This is not the time to succumb to fear. We need to follow the injunction in Deuteronomy, to “Choose life, that you and your offspring may live” – taking all precautions to remain healthy and avoid the spread of the contagion. At the same time, we need to muster the courage to follow the example of Jacob, to wrestle with the ominous stranger that threatens us in the night, not running away from the threat, but learning its ways, what it has come to teach us, and what it will take to vanquish it. When the sun finally rises after the dark night of global pandemic, we will must not just go on as if the whole thing never happened, but like Jacob, take the time to reflect and learn until what we have just lived through leaves us with a blessing.

D’var Torah Rabbi Zimmerman 3-28-20

Our congregation alternates between a Reconstructionist and Conservative prayerbook for our Shabbat services. While our Reconstructionist and Conservative services are essentially the same, the major differentiation is that the Reconstructionist prayerbook has made alterations to the text to conform to the values of progressive Jews today, while the Conservative prayerbook retains language familiar to the overwhelming majority of religious Jews.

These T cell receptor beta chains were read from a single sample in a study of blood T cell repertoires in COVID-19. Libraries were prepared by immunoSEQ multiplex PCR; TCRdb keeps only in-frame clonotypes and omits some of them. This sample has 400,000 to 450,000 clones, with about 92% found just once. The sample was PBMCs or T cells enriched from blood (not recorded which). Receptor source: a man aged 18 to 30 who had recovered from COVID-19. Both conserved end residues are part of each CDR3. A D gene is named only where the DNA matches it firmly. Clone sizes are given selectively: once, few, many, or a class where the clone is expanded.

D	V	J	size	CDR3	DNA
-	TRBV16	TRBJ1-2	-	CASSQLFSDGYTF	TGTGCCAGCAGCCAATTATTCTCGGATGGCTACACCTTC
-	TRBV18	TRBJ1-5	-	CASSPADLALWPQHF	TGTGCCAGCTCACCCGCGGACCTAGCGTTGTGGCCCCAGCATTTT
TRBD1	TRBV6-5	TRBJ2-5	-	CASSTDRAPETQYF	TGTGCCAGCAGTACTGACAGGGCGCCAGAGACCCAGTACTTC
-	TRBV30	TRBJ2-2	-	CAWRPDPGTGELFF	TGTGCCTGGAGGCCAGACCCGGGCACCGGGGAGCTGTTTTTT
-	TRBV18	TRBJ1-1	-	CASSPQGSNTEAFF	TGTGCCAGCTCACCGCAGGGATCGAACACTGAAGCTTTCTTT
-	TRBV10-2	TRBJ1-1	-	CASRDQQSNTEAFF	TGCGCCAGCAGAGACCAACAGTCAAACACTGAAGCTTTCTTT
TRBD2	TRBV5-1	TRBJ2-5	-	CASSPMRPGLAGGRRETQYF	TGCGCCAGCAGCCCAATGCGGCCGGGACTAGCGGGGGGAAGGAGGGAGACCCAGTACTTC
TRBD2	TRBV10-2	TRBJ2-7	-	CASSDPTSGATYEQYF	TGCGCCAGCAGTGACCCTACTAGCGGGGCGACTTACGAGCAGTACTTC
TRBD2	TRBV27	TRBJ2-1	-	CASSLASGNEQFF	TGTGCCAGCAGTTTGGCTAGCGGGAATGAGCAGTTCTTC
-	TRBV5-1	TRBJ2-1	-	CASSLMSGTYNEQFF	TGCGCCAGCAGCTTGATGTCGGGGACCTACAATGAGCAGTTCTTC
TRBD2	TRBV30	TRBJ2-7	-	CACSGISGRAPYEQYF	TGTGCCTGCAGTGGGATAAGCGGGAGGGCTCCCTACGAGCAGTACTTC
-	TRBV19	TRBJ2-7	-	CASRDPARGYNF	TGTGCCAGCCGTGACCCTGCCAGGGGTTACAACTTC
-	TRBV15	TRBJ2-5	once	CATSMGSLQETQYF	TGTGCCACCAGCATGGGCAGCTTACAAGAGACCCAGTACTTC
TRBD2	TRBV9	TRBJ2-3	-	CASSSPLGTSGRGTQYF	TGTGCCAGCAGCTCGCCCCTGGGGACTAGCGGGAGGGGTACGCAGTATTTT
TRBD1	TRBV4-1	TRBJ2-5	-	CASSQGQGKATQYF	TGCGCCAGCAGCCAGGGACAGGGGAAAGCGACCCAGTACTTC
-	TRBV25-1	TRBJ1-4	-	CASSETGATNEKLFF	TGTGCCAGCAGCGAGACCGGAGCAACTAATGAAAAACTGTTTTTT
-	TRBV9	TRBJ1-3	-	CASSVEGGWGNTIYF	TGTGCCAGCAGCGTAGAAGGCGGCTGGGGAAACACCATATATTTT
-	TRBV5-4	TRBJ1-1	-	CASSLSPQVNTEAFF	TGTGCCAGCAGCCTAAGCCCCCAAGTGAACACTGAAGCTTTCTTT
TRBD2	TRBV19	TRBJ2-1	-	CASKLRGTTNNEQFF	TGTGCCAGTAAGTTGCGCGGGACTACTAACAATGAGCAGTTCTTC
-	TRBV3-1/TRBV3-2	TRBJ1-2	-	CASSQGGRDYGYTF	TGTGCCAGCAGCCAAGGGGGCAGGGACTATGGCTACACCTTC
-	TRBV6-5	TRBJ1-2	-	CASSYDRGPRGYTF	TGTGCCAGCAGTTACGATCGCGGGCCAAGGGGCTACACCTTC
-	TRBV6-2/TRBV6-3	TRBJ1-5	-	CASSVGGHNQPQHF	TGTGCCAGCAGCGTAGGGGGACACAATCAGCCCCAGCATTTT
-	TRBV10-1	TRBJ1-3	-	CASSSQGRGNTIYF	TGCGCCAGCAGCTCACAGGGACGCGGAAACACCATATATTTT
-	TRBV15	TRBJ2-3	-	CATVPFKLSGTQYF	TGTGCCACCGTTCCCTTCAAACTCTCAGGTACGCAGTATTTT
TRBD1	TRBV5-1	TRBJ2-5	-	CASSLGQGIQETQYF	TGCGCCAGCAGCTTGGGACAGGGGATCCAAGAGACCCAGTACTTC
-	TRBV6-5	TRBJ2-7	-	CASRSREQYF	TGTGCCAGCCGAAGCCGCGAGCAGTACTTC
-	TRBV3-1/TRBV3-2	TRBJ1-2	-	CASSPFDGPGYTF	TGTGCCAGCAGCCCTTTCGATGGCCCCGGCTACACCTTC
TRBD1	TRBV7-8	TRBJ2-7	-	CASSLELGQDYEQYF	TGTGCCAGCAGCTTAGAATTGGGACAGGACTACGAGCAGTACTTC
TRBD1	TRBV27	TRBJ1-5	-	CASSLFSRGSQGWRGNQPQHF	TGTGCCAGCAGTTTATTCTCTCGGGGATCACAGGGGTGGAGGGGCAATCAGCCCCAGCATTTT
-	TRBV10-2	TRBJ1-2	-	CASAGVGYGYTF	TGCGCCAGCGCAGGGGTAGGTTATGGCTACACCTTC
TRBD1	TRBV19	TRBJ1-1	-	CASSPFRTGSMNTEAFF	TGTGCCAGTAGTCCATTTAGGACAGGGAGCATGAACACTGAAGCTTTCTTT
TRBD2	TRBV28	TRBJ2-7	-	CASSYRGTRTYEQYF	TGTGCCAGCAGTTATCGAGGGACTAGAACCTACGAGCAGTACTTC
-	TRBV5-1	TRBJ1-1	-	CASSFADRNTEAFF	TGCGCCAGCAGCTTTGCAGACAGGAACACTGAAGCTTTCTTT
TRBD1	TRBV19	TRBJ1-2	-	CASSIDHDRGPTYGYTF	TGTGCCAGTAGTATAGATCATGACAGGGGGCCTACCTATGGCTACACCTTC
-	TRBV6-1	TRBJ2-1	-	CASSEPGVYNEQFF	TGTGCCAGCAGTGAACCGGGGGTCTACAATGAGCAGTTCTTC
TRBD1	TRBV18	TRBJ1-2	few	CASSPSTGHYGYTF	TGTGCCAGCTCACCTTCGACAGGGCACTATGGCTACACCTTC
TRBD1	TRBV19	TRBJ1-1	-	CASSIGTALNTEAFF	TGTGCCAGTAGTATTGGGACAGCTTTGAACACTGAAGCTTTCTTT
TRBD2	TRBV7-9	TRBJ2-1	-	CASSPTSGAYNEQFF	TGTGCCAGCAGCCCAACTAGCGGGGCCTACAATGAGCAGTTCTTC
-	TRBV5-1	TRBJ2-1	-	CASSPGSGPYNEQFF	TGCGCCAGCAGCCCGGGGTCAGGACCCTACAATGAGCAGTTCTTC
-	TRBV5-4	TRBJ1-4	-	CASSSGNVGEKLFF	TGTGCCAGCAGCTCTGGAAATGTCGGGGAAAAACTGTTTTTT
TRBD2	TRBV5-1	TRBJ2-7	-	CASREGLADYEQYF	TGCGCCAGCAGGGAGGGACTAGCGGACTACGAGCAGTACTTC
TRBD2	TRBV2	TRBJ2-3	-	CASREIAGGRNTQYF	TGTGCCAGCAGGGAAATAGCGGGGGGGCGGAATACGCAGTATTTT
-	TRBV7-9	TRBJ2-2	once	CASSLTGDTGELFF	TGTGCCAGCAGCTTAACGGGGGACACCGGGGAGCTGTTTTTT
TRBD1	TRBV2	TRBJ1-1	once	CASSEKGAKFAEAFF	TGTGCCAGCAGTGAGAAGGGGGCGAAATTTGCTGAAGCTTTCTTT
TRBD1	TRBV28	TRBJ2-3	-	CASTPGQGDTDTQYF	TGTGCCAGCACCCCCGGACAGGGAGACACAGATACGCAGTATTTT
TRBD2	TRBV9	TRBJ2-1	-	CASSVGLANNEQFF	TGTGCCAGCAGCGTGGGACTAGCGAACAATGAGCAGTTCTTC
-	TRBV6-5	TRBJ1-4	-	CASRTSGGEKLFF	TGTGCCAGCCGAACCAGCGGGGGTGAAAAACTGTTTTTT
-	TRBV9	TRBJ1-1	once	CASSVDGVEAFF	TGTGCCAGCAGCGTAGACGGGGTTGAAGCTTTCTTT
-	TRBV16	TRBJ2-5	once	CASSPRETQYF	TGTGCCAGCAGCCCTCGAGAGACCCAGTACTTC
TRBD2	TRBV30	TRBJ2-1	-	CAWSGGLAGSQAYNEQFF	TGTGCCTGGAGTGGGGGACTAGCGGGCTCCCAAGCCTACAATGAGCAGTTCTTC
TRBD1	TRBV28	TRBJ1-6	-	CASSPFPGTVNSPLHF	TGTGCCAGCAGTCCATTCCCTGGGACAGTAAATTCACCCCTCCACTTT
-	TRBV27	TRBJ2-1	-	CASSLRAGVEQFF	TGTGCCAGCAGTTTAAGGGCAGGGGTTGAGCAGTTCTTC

An example is in the Gevurot section of the Amidah. The phrase Mechayey metim appears four times. Since we will repeat this prayer in Musaf, we will say “Mechayey metim” 8 times this morning. “Mechayey metim” means “bringing life to the dead.” Since most contemporary Jews do not believe in reincarnation, the Reconstructionists changed “Mechayey metim” to “Mechayey kol chai” – bringing life to all that lives. The Reform movement does something similar: “Mechayey hakol” – bringing life to all.

Although I am a passionate Reconstructionist, I side with the Conservative movement. As Rabbi Simcha Paull Raphael has taught us, there is rich tradition in Judaism around life after death, and those who have dabbled in Eastern religions are comfortable with the notion of rebirth. But there’s another reason I like “mechayey metim.”